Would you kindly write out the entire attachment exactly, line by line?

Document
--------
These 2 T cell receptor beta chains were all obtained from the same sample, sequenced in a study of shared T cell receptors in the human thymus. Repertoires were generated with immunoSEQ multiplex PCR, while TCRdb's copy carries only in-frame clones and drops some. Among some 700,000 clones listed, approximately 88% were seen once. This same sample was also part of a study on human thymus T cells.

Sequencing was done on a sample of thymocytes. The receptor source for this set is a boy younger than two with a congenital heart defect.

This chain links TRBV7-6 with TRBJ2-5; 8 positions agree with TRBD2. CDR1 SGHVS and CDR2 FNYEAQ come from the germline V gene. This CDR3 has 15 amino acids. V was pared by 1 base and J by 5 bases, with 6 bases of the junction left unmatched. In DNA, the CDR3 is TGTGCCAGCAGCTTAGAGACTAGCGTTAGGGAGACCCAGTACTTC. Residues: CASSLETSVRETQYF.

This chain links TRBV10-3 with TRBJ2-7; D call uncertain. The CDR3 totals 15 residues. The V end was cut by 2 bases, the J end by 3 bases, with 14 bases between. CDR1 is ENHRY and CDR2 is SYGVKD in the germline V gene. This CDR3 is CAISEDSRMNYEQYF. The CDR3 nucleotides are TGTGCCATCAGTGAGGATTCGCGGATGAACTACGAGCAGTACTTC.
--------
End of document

These 2 T cell receptor beta chains were all obtained from the same sample, sequenced in a study of shared T cell receptors in the human thymus. Repertoires were generated with immunoSEQ multiplex PCR, while TCRdb's copy carries only in-frame clones and drops some. Among some 700,000 clones listed, approximately 88% were seen once. This same sample was also part of a study on human thymus T cells.

Sequencing was done on a sample of thymocytes. The receptor source for this set is a boy younger than two with a congenital heart defect.

This chain links TRBV7-6 with TRBJ2-5; 8 positions agree with TRBD2. CDR1 SGHVS and CDR2 FNYEAQ come from the germline V gene. This CDR3 has 15 amino acids. V was pared by 1 base and J by 5 bases, with 6 bases of the junction left unmatched. In DNA, the CDR3 is TGTGCCAGCAGCTTAGAGACTAGCGTTAGGGAGACCCAGTACTTC. Residues: CASSLETSVRETQYF.

This chain links TRBV10-3 with TRBJ2-7; D call uncertain. The CDR3 totals 15 residues. The V end was cut by 2 bases, the J end by 3 bases, with 14 bases between. CDR1 is ENHRY and CDR2 is SYGVKD in the germline V gene. This CDR3 is CAISEDSRMNYEQYF. The CDR3 nucleotides are TGTGCCATCAGTGAGGATTCGCGGATGAACTACGAGCAGTACTTC.